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What is abnormal Beckmann rearrangement? I read this term in one of my solution papers but I am not able to find relevant literature for the same. Answers linking to some source, or giving the relevant theory are appreciated.

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    $\begingroup$ You could phrased it in a nicer way @user55119 like "have you tried googling this? what did you find?" etc $\endgroup$
    – Buraian
    Aug 27 at 18:18
  • $\begingroup$ Ashish: In addition to finding research paprers, there were YouTube videos available. Try this one at 11:45 minutes: youtube.com/watch?v=M9yVK9e5Zcc $\endgroup$
    – user55119
    Aug 27 at 19:06
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The abnormal Beckmann rearrangement differs from the normal one that there is a nitrile as product of reaction. As compiled by William Reusch (formerly Michigan State University) in his freely accessible virtual textbook organic chemistry, the assumed mechanism of the abnormal Beckmann rearrangement is e.g.,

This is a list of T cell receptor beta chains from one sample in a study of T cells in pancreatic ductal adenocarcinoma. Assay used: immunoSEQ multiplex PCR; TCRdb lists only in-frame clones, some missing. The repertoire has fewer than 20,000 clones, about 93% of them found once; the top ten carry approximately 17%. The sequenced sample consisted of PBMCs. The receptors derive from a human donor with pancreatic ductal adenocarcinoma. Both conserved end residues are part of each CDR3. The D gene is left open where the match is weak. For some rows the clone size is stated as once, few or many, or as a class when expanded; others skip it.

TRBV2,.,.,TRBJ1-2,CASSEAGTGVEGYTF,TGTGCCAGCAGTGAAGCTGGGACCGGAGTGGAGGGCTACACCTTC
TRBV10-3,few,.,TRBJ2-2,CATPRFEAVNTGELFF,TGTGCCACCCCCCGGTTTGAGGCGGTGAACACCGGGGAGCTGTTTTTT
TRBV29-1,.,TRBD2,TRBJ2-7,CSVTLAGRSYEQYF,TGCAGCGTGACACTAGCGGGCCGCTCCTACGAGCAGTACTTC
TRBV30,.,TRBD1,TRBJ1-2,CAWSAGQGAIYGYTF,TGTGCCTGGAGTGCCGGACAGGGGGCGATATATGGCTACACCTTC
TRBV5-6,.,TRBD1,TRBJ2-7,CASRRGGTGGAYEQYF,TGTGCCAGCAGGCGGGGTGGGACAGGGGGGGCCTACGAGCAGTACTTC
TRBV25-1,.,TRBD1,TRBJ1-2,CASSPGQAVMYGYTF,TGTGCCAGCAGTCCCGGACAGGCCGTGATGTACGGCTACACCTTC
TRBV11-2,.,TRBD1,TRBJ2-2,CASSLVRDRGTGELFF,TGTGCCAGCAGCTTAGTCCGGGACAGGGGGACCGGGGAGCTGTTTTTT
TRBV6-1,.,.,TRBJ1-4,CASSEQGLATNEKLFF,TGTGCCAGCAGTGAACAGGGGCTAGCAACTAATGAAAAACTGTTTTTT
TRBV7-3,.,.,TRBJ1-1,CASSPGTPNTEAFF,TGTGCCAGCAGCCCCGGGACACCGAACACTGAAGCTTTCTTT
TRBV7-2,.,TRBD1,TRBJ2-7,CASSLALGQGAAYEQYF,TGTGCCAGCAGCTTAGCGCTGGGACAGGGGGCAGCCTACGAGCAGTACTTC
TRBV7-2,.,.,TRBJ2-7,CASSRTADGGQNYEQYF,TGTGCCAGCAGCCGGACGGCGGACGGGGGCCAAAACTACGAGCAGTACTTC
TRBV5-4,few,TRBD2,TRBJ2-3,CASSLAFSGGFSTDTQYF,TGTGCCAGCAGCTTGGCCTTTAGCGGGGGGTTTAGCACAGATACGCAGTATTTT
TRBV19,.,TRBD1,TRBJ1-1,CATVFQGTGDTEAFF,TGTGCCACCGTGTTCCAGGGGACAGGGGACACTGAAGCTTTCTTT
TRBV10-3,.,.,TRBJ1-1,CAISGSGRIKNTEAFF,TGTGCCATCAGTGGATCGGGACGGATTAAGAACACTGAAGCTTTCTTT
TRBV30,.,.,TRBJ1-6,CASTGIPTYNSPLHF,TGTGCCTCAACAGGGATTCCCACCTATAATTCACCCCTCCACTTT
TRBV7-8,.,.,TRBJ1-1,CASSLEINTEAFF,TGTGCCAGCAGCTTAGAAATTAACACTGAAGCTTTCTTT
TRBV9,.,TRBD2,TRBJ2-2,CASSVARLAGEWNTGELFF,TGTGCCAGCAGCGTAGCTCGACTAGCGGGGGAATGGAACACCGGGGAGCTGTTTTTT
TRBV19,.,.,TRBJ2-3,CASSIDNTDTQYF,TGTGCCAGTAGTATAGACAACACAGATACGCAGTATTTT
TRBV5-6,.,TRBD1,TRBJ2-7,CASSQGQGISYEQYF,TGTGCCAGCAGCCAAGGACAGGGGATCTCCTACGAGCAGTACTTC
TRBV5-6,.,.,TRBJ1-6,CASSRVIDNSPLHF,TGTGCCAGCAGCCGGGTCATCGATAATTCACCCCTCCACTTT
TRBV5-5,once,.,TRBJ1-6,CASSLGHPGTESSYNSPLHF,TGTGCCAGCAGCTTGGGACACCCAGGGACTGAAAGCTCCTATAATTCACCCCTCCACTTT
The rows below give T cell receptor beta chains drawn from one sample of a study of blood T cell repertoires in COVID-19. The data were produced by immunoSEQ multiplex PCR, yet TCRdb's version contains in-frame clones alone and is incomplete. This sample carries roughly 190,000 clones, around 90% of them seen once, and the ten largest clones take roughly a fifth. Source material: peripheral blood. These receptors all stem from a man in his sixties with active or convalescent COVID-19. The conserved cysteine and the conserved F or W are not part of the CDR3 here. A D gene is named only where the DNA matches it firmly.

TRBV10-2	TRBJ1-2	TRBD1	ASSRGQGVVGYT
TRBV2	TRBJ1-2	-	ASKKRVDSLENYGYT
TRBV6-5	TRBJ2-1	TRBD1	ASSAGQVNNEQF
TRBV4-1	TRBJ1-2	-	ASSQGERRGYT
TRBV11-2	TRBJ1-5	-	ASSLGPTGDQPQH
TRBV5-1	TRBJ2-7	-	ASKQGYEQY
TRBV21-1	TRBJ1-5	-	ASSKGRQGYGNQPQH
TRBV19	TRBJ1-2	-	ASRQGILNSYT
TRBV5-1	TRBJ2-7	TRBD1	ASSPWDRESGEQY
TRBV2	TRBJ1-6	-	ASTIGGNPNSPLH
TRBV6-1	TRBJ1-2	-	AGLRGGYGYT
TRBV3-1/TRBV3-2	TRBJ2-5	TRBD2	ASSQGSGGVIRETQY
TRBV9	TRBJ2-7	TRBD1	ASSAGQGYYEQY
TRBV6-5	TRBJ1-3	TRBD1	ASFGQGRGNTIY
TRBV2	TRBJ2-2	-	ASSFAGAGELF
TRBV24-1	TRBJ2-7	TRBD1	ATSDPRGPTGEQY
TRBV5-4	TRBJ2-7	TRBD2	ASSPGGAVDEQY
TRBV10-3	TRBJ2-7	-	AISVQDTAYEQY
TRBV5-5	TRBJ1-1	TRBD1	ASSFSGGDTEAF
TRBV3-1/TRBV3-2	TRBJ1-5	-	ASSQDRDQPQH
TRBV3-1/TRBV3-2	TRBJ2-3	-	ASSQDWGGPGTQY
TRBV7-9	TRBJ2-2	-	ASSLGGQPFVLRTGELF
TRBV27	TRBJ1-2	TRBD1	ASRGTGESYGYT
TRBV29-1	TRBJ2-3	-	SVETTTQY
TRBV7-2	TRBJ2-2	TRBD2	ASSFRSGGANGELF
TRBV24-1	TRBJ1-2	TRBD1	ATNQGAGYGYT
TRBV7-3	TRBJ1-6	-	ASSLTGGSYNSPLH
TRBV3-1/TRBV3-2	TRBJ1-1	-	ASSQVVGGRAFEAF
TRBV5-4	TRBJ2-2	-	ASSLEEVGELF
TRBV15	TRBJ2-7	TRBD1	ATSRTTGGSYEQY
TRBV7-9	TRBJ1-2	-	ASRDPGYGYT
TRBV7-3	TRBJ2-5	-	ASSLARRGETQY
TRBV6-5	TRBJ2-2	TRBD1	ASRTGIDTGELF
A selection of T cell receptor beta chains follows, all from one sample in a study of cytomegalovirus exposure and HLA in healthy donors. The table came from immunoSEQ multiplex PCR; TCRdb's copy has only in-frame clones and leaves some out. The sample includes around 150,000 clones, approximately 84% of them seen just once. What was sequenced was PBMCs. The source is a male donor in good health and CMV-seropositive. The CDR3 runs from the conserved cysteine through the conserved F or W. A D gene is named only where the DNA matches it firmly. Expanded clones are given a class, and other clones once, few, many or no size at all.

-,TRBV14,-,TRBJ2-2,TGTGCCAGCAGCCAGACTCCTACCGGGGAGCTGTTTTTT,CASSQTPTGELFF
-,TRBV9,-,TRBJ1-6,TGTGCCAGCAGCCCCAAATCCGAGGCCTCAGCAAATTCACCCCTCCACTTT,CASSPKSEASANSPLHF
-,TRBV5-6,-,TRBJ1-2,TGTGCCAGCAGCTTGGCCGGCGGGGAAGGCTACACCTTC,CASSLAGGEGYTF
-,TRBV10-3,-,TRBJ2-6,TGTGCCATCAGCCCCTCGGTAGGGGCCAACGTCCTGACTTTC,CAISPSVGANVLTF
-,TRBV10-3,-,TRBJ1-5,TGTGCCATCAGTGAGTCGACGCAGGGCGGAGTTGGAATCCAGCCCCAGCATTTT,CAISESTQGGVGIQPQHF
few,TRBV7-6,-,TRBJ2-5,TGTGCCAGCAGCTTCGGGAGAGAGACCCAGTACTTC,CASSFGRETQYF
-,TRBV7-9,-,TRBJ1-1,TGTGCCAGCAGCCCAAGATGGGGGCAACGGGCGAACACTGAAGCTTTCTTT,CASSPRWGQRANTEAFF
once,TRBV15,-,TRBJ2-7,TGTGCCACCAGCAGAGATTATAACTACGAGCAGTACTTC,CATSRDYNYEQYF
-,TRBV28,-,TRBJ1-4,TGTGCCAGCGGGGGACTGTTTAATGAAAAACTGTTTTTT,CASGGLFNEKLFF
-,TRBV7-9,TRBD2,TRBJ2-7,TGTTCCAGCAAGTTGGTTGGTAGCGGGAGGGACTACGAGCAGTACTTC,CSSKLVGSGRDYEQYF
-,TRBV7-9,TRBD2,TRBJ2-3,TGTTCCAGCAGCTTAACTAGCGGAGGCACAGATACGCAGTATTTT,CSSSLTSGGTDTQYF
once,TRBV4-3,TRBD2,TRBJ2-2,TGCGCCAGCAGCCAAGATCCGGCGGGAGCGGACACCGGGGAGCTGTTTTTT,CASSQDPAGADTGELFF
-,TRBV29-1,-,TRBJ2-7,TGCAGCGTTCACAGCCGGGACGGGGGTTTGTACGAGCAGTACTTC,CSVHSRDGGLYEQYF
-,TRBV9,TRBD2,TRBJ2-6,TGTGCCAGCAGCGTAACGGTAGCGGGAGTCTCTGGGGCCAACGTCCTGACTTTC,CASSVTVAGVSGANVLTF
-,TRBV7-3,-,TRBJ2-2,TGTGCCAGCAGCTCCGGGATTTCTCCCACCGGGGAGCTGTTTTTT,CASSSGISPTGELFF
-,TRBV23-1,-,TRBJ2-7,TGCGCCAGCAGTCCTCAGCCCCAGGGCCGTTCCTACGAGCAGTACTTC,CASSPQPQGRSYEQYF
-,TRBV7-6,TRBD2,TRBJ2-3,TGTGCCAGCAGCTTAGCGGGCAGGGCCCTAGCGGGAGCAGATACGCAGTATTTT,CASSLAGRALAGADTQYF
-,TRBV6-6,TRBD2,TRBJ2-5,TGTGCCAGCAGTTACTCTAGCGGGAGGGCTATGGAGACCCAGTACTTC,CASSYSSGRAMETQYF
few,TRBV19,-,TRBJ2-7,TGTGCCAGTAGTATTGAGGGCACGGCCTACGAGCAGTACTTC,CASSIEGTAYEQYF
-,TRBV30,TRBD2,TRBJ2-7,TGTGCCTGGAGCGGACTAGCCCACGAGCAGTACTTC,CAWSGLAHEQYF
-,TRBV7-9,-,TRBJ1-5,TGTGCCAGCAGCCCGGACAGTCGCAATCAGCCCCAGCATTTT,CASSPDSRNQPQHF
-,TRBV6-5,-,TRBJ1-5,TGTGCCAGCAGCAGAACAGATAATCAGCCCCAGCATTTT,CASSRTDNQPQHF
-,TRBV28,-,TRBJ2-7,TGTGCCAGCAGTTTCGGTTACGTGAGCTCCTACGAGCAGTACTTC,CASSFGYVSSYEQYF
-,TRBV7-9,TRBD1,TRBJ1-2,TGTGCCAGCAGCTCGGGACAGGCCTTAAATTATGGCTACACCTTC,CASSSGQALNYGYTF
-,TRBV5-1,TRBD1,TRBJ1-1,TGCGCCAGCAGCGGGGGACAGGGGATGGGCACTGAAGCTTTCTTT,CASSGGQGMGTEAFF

enter image description here

(image credit)


For comparison, the normal Beckmann rearrangement leaves with an amide:

enter image description here

(image credit, same page)

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The reaction schemes of both Beckmann and abnormal Beckmann rearrangement has been already provided by @Buttonwood. I am going to explain the mechanism of the reaction and provide some literature to look at.


Ketoximes undergo rearrangement reactions involving cleavage of the carbon–carbon bond adjacent to the imino carbon. The normal rearrangement is called Beckmann rearrangement ('normal' Beckmann reaction) leading to amides while the other one is called and the Beckmann fragmentation ('abnormal' Beckmann reaction) leading to nitriles. The mechanism is as follows: